DESCHUTES WAY APPROPRIATIONS.
Appropriation may lawfully be made from Capitol Building Construction Fund for paving parkways and spillways to DesChutes Way.
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February 19, 1951
Honorable Carlton Sears
Olympia, Washington Cite as: AGO 49-51 No. 453
You have made oral inquiry as to whether or not in my opinion the appropriations proposed to be made in sections 1 and 2 of Senate Bill 267, introduced and pending before the Thirty-second Legislature of Washington, are proper and lawful.
The two sections of the bill are as follows:
"Section 1. There is hereby re‑appropriated to the state capitol committee from the capitol building construction fund for the biennium ending March 31, 1953, the sum of two hundred thousand dollars for the use of said committee in carrying out the purposes of chapter 79.06 RCW, and in particular the purpose contemplated in the plan of Unit No. II adopted by it thereunder, the same being the unexpended balance of the appropriation contained in section 2, chapter 47, Laws of 1949, to be used for the construction of roads, fills, parkways and other improvements: Provided, That no expenditure under the authority of this act shall exceed the unexpended balance of the appropriation contained in section 8, chapter 186, Laws of 1947.
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"Sec. 2. There is hereby appropriated to the state capitol committee from the capitol building construction fund for the biennium ending March 31, 1953, an additional sum of six hundred thousand dollars to be used for the paving of the parkway from the dam and spillway to DesChutes Way in the city of Tumwater and the curbs, walks, parking strip lights and other appurtenances in connection therewith; the acquisition of right of way from Hays avenue to DesChutes Way in Tumwater and the completion of the parkway thereon, all as contemplated in the plan of Unit III adopted by the committee."
You have asked specifically whether or not an appropriation may lawfully be made from the Capitol Building Construction Fund for purposes of paving the parkway from the dam and spillway to DesChutes Way in the city of Tumwater as provided in the above quoted section 2 of the bill.
Prior to 1911, the State Capitol Commission, established by statute, had general charge of the site for the proposed state capitol owned by the state in the city of Olympia, and of all matters in connection therewith. Under section 1, chapter 20, Laws of 1909, extra session (Rem. Rev. Stat. 7905), the State Capitol Commission was given power to acquire by gift, donation, purchase or condemnation for capitol building purposes certain property adjoining the old capitol site, which many years before had been given to the Territory of Washington for its capitol buildings. The land to be so acquired under said law was described as extending westerly to the bay or tidewater.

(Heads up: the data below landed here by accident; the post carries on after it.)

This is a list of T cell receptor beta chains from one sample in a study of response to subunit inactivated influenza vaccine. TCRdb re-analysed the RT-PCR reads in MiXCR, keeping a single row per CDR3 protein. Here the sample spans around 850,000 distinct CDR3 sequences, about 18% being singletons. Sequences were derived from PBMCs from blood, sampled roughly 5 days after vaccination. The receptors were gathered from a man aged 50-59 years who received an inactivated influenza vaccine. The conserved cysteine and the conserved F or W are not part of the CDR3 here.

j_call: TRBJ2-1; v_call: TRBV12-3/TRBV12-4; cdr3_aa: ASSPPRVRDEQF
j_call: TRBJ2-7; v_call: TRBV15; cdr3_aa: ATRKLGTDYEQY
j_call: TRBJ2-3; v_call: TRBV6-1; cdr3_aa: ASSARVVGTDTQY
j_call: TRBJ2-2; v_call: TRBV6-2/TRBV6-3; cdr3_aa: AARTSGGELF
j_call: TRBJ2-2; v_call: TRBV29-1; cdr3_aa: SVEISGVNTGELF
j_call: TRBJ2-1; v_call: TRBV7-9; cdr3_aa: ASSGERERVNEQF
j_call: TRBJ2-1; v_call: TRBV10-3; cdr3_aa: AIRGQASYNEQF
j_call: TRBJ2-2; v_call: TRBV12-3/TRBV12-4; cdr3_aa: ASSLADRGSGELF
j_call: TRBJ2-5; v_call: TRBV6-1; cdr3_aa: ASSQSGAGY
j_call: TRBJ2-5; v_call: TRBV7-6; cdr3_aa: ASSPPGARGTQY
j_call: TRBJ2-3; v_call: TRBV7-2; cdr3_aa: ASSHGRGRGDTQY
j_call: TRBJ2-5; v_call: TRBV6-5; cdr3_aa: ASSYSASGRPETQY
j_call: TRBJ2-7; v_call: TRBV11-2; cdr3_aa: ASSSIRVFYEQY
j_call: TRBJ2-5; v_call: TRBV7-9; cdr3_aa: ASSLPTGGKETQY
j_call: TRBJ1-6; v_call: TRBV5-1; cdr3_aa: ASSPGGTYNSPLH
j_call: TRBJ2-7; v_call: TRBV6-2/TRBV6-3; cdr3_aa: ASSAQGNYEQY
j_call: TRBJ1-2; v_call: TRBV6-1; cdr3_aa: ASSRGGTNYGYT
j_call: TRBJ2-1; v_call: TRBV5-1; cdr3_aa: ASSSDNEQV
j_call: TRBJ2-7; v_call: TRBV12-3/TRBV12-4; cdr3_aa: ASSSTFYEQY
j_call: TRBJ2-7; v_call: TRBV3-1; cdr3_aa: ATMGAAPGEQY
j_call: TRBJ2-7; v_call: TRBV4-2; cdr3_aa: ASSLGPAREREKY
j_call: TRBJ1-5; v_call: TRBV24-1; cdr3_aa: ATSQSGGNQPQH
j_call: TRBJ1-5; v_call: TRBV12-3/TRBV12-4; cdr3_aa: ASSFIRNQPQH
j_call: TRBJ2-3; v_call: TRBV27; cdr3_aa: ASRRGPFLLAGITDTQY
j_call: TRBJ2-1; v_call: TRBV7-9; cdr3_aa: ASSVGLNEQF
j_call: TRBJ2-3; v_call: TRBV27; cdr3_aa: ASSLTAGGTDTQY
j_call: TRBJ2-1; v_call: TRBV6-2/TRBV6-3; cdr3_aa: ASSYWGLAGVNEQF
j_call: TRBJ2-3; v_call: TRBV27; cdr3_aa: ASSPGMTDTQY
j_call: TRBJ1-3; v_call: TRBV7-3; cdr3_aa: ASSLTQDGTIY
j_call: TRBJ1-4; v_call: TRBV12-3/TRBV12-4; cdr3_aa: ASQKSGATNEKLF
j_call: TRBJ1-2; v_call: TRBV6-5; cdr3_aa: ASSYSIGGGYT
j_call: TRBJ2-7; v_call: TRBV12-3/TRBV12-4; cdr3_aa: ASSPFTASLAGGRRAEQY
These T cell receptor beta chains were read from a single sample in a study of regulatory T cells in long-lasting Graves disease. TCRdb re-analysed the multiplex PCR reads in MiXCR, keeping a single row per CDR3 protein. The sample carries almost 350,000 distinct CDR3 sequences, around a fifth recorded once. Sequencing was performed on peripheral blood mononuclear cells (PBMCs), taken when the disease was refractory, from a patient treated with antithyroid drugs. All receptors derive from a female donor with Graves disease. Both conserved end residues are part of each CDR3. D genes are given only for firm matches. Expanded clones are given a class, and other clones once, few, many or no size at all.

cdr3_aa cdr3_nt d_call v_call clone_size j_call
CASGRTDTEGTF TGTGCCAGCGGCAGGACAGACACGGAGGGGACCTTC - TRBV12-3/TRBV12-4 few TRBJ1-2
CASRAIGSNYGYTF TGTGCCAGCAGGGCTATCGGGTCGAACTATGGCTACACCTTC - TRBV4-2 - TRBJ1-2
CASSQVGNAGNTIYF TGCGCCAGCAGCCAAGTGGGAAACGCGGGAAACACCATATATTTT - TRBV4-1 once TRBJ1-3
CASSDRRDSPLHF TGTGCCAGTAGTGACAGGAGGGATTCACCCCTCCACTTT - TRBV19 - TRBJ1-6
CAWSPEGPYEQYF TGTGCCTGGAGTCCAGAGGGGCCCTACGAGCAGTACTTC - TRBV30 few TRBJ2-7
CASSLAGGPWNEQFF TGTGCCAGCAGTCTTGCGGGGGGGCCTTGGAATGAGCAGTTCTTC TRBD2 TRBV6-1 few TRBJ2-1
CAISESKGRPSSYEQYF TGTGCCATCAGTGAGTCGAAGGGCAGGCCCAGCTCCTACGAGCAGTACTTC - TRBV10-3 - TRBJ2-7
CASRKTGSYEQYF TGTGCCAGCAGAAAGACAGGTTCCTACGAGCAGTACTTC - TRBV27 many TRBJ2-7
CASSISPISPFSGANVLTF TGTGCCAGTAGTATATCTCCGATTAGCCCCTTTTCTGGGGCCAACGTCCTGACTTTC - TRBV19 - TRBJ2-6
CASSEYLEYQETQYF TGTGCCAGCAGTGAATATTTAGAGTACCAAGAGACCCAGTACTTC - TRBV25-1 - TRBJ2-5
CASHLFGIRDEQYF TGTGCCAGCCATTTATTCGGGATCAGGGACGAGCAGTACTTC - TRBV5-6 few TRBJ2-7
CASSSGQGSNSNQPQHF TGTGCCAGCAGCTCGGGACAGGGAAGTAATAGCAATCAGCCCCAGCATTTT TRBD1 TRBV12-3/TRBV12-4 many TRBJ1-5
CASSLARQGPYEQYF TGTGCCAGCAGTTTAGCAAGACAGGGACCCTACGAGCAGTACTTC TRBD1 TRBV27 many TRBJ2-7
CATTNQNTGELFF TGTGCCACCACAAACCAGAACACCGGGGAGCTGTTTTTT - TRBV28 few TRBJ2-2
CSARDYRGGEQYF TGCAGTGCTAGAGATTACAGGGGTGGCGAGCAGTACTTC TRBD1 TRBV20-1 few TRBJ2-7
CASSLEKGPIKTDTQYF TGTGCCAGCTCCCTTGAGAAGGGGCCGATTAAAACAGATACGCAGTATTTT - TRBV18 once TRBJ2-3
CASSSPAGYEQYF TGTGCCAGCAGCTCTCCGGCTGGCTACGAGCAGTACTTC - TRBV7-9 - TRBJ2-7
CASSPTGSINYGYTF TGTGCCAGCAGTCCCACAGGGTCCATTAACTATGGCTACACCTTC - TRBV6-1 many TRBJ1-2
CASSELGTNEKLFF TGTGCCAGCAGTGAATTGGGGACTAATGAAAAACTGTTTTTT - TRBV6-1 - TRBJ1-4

Subsequently, the legislature enacted chapter 59, Laws of 1911 (Rem. Rev. Stat. 7906 et seq.), which provided in substance:
"* * *for the erection and building thereon of a group or system of buildings for capitol purposes, and for beautifying, parking and laying out grounds about such capitol buildings * * *." (Emphasis supplied.)
In said act, the Capitol Commission was further directed to cause complete topographic and profile maps to be made of the lands composing capitol place, with such further details as to the grounds or buildings as the Capitol Commission might call for, so that "suitable, adequate and commodious buildings and grounds" might be provided for official purposes.
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Pursuant to the aforesaid chapter 59, Laws of 1911 (Rem. Rev. Stat. 7906), the Capitol Commission received and considered a number of ground plans and accepted one plan prepared by a firm of New York architects. The ground plan as so accepted and prepared is found in the reserve collection of Washington State Documents, Washington State Library, library designation being Wa725.1 st21wc2.